Pratt & Whitney Canada will partner with De Havilland Canada to develop a hybrid-electric propulsion system for regional airliners. The government of Canada has invested about $130 million USD in the project, which will involve De Havilland modifying a legacy Dash-8-100 turboprop regional airliner for the hybrid system. A turbine engine will be mounted in the fuselage to generate power for electric motors on modified nacelles on the wings. P&WC says the system should use about 30 percent less fuel with a corresponding drop in carbon emissions. The aircraft will be ready for ground testing in the next year and should fly in 2024.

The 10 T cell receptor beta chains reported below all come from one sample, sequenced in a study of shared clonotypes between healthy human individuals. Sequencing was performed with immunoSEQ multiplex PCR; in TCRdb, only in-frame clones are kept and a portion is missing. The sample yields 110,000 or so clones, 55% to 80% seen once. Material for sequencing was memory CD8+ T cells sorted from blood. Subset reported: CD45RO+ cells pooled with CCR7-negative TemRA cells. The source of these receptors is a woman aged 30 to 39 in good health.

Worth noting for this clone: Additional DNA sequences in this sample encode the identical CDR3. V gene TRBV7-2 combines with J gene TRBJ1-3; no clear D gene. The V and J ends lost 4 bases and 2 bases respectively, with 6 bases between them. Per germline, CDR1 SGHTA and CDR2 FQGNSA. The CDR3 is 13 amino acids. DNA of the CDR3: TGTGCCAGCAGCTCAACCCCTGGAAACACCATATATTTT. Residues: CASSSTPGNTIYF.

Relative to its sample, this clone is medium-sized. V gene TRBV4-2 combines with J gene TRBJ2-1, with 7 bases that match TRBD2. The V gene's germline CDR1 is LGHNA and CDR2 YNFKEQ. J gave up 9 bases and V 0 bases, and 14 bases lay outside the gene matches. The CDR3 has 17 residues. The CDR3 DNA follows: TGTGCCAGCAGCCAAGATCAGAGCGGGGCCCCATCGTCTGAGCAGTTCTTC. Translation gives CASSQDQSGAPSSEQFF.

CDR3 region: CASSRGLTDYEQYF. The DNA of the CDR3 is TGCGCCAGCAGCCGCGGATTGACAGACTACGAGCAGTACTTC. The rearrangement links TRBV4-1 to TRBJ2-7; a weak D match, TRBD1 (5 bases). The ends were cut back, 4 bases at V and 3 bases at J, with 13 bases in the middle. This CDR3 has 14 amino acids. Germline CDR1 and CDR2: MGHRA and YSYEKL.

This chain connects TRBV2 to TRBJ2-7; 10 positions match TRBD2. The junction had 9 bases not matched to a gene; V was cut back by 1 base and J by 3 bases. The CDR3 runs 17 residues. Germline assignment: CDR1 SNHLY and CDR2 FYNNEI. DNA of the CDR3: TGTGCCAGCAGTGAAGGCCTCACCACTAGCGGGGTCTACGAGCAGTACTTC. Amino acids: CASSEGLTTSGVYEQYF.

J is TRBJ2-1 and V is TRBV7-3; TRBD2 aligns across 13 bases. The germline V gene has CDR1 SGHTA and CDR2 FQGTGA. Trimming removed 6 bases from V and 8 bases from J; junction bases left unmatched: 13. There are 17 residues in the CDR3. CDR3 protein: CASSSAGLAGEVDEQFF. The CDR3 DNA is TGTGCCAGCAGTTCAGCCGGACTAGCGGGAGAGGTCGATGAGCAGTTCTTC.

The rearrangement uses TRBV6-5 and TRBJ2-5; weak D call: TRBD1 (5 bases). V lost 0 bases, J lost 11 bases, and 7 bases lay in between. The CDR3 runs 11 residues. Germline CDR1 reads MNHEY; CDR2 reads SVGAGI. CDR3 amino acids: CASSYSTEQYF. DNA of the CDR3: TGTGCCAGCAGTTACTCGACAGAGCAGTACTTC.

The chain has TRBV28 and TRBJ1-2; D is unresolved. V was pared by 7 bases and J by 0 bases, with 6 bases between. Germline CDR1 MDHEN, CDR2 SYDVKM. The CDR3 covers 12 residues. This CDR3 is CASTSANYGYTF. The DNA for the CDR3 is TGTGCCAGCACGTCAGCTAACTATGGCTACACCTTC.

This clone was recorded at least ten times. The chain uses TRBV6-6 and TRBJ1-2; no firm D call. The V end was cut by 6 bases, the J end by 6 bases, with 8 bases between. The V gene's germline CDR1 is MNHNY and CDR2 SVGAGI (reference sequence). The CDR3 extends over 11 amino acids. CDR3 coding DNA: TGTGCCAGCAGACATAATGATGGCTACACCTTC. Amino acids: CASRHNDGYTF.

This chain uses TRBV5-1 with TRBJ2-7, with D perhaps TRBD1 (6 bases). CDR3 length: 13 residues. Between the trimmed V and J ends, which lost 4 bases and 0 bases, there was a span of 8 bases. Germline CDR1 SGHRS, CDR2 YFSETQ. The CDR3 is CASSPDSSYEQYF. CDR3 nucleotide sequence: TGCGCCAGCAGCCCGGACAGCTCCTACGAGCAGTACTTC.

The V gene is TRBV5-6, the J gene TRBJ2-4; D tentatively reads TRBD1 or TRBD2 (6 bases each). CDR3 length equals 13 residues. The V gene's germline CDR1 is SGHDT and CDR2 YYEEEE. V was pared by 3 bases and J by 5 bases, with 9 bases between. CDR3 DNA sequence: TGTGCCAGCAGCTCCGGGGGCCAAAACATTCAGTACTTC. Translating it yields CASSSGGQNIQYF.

“Hybrid-electric technology holds considerable potential to drive the next step-change in efficiency for aircraft engines, while contributing to the development of the industry’s workforce, economic growth and innovation,” said P&WC President Maria Della Posta. De Havilland, which currently manufactures Q400 regional airliners, will explore the scalability of the Pratt system for possible incorporation in its aircraft. “We look forward to collaborating with Pratt & Whitney Canada and governments in Canada to further the development of alternative, climate-friendly aircraft that hold much potential to contribute to more sustainable aviation,” said De Havilland spokesman Dave Riggs.